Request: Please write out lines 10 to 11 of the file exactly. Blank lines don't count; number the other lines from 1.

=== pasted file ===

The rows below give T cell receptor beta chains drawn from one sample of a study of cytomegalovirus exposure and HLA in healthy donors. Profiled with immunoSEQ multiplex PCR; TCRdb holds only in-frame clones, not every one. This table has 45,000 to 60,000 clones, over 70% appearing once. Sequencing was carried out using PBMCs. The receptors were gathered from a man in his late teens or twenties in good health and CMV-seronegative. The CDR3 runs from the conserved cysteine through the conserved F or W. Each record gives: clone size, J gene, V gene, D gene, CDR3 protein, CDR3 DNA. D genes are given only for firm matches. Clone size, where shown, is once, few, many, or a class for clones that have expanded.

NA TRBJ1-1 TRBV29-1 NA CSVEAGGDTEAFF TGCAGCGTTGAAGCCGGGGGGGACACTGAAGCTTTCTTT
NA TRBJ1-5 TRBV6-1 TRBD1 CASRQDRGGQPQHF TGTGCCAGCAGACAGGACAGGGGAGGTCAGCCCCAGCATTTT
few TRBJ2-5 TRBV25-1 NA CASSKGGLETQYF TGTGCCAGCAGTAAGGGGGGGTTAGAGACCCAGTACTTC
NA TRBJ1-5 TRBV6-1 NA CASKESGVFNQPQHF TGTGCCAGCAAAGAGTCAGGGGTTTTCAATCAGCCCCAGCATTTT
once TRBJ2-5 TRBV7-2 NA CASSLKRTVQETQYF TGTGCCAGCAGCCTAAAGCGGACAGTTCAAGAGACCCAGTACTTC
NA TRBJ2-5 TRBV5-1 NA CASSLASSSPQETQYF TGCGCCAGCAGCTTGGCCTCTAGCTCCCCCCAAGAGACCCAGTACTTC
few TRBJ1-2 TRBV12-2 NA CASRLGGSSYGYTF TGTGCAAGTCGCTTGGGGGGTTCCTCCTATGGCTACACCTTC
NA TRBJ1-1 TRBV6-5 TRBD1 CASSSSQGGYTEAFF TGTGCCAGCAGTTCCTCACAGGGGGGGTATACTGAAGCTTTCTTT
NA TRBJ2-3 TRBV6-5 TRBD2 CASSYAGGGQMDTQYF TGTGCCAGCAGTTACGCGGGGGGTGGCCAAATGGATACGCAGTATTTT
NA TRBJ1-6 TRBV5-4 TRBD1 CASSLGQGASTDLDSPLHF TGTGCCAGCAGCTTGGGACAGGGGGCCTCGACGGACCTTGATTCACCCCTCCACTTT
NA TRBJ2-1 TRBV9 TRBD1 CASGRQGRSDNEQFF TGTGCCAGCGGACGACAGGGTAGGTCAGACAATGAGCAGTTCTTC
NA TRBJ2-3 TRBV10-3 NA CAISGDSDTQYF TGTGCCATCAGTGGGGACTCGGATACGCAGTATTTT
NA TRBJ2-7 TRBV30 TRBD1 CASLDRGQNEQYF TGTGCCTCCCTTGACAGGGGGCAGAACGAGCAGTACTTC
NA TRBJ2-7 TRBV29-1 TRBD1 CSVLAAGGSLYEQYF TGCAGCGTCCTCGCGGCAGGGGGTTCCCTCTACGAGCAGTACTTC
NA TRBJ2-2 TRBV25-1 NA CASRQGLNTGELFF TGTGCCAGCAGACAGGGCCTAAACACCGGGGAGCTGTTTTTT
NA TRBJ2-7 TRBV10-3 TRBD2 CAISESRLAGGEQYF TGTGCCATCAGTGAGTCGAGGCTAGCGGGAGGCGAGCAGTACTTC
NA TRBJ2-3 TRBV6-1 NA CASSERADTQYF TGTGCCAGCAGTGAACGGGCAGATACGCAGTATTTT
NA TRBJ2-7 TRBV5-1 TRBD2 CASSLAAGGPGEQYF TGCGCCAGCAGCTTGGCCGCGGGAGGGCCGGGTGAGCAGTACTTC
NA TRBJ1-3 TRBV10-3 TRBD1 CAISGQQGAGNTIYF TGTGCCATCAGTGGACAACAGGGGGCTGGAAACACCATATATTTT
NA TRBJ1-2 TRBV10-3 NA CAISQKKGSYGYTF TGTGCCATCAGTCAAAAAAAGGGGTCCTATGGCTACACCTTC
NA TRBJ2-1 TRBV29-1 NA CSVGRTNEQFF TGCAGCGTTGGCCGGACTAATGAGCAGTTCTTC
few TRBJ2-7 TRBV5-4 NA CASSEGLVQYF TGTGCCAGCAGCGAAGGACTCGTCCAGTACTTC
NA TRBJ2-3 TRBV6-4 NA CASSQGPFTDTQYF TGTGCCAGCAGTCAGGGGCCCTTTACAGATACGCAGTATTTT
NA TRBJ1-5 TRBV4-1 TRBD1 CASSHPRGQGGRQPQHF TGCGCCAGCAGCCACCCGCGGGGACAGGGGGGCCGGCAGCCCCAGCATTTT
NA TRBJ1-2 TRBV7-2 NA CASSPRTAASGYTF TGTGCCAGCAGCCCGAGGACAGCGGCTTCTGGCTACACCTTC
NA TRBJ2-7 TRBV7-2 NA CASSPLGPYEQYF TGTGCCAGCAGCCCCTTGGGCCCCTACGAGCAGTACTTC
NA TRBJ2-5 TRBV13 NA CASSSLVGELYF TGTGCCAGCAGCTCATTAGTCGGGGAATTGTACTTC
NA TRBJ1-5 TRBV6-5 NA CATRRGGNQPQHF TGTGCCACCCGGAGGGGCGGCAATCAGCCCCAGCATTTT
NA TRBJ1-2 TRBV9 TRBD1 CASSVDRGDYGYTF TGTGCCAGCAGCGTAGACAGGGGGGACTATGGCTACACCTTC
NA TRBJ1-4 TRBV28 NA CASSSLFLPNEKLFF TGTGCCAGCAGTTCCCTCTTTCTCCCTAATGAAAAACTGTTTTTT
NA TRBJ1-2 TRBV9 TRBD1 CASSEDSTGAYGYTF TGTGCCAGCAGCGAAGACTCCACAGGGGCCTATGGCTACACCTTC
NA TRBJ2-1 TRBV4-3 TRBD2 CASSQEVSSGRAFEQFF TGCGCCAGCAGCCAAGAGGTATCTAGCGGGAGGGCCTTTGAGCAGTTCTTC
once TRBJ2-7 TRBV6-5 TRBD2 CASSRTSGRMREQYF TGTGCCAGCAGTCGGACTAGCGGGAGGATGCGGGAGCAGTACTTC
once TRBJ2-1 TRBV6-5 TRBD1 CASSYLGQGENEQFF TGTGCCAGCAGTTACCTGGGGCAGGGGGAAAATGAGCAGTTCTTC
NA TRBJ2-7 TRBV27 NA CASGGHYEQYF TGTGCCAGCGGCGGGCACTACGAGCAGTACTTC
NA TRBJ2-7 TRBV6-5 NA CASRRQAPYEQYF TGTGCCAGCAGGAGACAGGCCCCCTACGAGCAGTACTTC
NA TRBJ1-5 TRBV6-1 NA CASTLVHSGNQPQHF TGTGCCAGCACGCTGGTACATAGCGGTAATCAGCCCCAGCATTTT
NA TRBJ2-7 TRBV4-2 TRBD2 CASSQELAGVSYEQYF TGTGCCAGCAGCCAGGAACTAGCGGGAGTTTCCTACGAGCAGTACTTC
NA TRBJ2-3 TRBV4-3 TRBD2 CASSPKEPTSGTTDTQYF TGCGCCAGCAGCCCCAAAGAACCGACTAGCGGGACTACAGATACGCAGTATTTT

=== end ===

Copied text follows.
NA TRBJ2-3 TRBV6-5 TRBD2 CASSYAGGGQMDTQYF TGTGCCAGCAGTTACGCGGGGGGTGGCCAAATGGATACGCAGTATTTT
NA TRBJ1-6 TRBV5-4 TRBD1 CASSLGQGASTDLDSPLHF TGTGCCAGCAGCTTGGGACAGGGGGCCTCGACGGACCTTGATTCACCCCTCCACTTT